The two main sources selected for evaluation, Chinese Perspectives in Rhetoric and Communication by D. Ray Heisey and Red Azalea written by Anchee Min, will be evaluated for their origins, purposes, limitations, and values.
Traditional Chinese operas played a significant role in the lives of the Chinese. Operas were inspiring, entertaining, and very popular for people of all ages and all levels of society (Turzuolo).
During the Cultural Revolution, Mao Zedong used culture as a powerful weapon for maintaining political power and for transforming society. All art forms in China were tightly controlled and manipulated to reform Chinese culture. “True reform could only come with the creation of Chinese operas about non-traditional, preferably contemporary topics” because if operas could be transformed, then China’s literature and art would follow (Clark 15).
Since 1949, operas became state properties of the Communist government for propaganda purposes. Plays were to be examined and approved before they were allowed to be performed for the audience in the “New China”, which was China after 1949. New policies put all theatrical activities under the direct control of the government. Traditional Chinese culture was abolished and uprooted (Clark 11).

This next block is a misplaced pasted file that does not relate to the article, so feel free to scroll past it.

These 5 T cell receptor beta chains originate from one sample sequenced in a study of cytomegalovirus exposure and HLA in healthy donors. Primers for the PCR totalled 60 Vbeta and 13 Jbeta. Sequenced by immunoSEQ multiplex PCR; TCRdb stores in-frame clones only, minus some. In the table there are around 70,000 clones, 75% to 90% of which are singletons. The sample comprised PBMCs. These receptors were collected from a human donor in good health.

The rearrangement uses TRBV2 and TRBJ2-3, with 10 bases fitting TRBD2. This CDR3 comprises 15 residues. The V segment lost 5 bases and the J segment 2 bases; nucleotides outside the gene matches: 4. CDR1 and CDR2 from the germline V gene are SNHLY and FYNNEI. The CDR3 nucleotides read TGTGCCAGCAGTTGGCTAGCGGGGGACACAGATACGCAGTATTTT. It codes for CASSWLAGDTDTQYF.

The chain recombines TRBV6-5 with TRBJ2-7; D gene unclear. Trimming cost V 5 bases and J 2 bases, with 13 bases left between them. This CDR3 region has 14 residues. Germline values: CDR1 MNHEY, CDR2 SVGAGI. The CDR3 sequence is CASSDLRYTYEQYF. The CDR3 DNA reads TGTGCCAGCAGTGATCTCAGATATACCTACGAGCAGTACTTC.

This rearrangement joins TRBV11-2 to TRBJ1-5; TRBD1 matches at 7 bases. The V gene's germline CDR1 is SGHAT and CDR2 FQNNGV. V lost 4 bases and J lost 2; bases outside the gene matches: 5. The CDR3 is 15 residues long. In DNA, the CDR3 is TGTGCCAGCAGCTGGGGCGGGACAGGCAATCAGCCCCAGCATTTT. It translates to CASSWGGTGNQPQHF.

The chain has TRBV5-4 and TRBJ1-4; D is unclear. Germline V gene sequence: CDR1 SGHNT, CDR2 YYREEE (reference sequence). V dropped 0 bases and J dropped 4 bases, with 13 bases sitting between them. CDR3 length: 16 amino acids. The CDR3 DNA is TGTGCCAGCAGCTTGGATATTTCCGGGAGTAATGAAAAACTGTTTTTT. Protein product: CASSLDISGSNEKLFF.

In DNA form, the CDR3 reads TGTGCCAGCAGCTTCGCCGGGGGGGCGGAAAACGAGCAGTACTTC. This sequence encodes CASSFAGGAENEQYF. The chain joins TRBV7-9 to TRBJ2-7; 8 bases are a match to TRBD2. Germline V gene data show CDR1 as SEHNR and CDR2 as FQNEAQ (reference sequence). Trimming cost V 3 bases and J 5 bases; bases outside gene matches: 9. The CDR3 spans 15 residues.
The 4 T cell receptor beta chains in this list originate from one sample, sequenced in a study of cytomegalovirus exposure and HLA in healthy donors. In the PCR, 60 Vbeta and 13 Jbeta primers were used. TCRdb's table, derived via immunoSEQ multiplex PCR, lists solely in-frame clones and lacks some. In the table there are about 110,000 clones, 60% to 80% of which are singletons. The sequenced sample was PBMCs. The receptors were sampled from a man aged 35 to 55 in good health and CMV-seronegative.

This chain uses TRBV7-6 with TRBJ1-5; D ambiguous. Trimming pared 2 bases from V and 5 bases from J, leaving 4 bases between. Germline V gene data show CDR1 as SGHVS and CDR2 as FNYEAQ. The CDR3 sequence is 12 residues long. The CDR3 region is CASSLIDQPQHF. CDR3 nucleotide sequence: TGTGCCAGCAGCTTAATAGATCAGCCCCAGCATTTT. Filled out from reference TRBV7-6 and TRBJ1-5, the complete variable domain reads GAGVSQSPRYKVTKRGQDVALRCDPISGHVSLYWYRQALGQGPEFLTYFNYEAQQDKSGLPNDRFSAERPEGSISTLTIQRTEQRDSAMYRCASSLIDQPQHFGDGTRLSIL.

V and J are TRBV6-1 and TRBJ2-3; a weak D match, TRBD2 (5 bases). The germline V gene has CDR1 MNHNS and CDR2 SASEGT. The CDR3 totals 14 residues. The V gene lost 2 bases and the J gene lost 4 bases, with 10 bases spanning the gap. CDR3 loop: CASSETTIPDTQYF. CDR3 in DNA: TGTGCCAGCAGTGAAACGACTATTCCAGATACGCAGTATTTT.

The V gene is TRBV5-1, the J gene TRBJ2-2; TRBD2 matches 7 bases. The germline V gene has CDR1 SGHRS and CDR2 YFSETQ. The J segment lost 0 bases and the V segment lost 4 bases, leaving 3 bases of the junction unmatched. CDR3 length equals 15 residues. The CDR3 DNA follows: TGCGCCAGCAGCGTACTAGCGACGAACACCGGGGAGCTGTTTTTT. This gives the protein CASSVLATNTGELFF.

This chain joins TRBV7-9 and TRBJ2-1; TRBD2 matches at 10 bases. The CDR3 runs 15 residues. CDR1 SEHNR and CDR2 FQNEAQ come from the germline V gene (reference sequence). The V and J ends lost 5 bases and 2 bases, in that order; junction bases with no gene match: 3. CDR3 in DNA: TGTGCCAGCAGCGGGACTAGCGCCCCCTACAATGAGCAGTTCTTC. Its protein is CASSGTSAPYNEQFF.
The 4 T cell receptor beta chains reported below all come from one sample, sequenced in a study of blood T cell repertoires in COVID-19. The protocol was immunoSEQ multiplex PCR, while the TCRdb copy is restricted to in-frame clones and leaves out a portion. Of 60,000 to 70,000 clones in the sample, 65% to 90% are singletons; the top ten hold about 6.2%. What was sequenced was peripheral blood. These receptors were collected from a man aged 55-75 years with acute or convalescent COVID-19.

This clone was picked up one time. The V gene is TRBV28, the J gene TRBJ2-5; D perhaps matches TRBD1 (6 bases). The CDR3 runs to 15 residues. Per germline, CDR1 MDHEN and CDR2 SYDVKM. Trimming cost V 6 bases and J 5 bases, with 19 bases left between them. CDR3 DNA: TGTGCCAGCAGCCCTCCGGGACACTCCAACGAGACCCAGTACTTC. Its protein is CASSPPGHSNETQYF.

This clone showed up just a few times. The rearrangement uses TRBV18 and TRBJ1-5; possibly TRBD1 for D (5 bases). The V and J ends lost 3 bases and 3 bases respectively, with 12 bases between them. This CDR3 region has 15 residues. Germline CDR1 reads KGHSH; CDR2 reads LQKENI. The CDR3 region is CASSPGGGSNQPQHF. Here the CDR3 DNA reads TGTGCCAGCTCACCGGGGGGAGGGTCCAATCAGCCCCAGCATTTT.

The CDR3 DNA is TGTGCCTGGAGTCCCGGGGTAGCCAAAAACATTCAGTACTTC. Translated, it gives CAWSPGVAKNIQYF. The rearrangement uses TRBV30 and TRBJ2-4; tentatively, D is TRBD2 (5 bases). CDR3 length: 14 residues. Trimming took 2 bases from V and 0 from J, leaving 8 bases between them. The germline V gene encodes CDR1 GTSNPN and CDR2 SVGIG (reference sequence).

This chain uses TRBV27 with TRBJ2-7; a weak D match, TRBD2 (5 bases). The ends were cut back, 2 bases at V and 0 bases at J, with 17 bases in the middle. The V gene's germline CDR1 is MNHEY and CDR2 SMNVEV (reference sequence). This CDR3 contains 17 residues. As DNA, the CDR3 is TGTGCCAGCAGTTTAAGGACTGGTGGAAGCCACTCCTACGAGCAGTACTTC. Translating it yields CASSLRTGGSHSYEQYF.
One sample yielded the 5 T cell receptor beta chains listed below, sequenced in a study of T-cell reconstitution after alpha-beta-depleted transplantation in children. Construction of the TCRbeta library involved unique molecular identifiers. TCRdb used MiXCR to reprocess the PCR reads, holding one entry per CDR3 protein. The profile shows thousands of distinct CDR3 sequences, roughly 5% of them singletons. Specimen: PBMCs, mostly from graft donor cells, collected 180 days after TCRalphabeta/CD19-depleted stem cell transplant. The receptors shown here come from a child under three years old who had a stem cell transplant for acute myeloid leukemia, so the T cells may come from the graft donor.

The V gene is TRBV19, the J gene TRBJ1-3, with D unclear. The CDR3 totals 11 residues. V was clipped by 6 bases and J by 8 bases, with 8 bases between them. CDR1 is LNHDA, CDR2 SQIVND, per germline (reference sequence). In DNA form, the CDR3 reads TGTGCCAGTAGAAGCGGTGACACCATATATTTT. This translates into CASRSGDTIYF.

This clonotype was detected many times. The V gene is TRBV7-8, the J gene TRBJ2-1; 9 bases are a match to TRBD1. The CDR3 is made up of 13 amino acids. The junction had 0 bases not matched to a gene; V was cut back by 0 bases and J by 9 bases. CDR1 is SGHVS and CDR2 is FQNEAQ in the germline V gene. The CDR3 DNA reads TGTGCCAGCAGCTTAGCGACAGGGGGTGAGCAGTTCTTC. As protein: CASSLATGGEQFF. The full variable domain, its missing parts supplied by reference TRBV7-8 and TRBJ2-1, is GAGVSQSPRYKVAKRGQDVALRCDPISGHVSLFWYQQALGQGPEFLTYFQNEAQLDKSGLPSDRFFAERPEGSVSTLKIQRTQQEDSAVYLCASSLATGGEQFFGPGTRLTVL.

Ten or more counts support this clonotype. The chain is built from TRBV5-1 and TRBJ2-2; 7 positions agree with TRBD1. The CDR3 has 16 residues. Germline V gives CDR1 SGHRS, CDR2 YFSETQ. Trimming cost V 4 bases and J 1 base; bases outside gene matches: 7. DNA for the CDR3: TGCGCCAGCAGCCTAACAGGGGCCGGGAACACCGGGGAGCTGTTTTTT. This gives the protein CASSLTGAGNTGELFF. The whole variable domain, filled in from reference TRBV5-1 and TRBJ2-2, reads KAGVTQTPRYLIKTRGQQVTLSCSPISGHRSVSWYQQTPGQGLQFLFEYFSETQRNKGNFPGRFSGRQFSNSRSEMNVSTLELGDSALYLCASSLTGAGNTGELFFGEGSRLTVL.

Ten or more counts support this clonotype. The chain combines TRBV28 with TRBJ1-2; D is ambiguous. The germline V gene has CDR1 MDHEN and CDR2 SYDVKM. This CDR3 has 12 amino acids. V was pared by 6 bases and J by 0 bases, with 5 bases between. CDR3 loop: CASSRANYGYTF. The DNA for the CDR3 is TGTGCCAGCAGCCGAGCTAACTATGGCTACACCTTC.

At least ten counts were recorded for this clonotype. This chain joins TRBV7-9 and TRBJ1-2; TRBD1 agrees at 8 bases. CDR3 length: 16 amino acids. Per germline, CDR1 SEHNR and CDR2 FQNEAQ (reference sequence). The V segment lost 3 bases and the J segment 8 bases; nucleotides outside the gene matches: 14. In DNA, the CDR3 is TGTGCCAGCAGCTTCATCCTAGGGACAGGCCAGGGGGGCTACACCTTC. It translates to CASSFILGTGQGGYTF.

The only ballet or opera shown in China were Yang Ban Xi or “The Eight model Plays.” Five of which replaced the traditional Beij...
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...ao Statues. Web. 02 Feb. 2011.
Terzuolo, Chiara Park. "Opera and Politics: In China the Twain Shall Meet." Stanford Journal of East Asian Affairs 9.1 (2009): 34-45. 13 Mar. 2009. Web. 02 Feb. 2011.
King, Richard, Ralph C. Croizier, Scott Watson, and Sheng Tian Zheng. Art in Turmoil: the Chinese Cultural Revolution, 1966-76. Vancouver: UBC, 2010. Web. 03 Feb. 2011.
Clark, Paul. "The Chinese Cultural Revolution: a history." Google Books. Web. 03 Feb. 2011.
Heisey, D. Ray. "Chinese Perspectives in Rhetoric and Communication." Google Books. Web. 03 Feb. 2011.
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